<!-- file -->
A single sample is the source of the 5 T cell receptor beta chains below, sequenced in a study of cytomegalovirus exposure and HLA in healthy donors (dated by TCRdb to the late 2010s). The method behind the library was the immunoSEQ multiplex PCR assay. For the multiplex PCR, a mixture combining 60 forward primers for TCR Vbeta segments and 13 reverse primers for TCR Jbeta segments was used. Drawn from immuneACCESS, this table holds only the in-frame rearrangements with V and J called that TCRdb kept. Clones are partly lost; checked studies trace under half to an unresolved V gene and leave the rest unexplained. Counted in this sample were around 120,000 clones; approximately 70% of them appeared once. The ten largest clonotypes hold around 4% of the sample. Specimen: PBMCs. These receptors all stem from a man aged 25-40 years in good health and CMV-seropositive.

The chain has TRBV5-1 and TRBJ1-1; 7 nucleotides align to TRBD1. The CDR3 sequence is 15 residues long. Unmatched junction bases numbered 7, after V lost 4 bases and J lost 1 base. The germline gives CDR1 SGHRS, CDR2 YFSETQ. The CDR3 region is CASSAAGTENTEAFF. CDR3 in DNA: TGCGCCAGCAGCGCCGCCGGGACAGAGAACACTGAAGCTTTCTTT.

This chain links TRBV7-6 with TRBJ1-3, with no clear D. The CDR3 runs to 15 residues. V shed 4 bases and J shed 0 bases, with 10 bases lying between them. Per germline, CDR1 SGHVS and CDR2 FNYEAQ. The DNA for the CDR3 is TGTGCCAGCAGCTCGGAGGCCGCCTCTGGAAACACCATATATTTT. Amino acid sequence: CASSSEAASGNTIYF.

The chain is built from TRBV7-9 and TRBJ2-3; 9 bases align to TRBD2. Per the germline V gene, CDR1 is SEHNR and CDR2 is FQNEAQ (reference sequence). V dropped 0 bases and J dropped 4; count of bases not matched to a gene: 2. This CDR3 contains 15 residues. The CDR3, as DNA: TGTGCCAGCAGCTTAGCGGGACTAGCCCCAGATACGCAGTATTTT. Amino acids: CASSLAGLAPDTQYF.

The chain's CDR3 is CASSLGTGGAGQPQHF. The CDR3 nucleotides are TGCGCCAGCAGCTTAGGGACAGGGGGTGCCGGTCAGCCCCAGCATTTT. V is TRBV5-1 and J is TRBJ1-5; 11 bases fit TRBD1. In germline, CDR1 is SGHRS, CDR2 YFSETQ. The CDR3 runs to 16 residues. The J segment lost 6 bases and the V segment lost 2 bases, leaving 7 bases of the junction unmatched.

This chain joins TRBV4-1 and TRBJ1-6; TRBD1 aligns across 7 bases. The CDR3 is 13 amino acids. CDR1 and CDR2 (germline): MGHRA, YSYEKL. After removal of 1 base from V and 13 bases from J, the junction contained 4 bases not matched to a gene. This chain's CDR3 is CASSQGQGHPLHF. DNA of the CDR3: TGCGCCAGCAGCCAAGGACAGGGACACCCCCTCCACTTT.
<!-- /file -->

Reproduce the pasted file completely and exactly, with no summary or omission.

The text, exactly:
A single sample is the source of the 5 T cell receptor beta chains below, sequenced in a study of cytomegalovirus exposure and HLA in healthy donors (dated by TCRdb to the late 2010s). The method behind the library was the immunoSEQ multiplex PCR assay. For the multiplex PCR, a mixture combining 60 forward primers for TCR Vbeta segments and 13 reverse primers for TCR Jbeta segments was used. Drawn from immuneACCESS, this table holds only the in-frame rearrangements with V and J called that TCRdb kept. Clones are partly lost; checked studies trace under half to an unresolved V gene and leave the rest unexplained. Counted in this sample were around 120,000 clones; approximately 70% of them appeared once. The ten largest clonotypes hold around 4% of the sample. Specimen: PBMCs. These receptors all stem from a man aged 25-40 years in good health and CMV-seropositive.

The chain has TRBV5-1 and TRBJ1-1; 7 nucleotides align to TRBD1. The CDR3 sequence is 15 residues long. Unmatched junction bases numbered 7, after V lost 4 bases and J lost 1 base. The germline gives CDR1 SGHRS, CDR2 YFSETQ. The CDR3 region is CASSAAGTENTEAFF. CDR3 in DNA: TGCGCCAGCAGCGCCGCCGGGACAGAGAACACTGAAGCTTTCTTT.

This chain links TRBV7-6 with TRBJ1-3, with no clear D. The CDR3 runs to 15 residues. V shed 4 bases and J shed 0 bases, with 10 bases lying between them. Per germline, CDR1 SGHVS and CDR2 FNYEAQ. The DNA for the CDR3 is TGTGCCAGCAGCTCGGAGGCCGCCTCTGGAAACACCATATATTTT. Amino acid sequence: CASSSEAASGNTIYF.

The chain is built from TRBV7-9 and TRBJ2-3; 9 bases align to TRBD2. Per the germline V gene, CDR1 is SEHNR and CDR2 is FQNEAQ (reference sequence). V dropped 0 bases and J dropped 4; count of bases not matched to a gene: 2. This CDR3 contains 15 residues. The CDR3, as DNA: TGTGCCAGCAGCTTAGCGGGACTAGCCCCAGATACGCAGTATTTT. Amino acids: CASSLAGLAPDTQYF.

The chain's CDR3 is CASSLGTGGAGQPQHF. The CDR3 nucleotides are TGCGCCAGCAGCTTAGGGACAGGGGGTGCCGGTCAGCCCCAGCATTTT. V is TRBV5-1 and J is TRBJ1-5; 11 bases fit TRBD1. In germline, CDR1 is SGHRS, CDR2 YFSETQ. The CDR3 runs to 16 residues. The J segment lost 6 bases and the V segment lost 2 bases, leaving 7 bases of the junction unmatched.

This chain joins TRBV4-1 and TRBJ1-6; TRBD1 aligns across 7 bases. The CDR3 is 13 amino acids. CDR1 and CDR2 (germline): MGHRA, YSYEKL. After removal of 1 base from V and 13 bases from J, the junction contained 4 bases not matched to a gene. This chain's CDR3 is CASSQGQGHPLHF. DNA of the CDR3: TGCGCCAGCAGCCAAGGACAGGGACACCCCCTCCACTTT.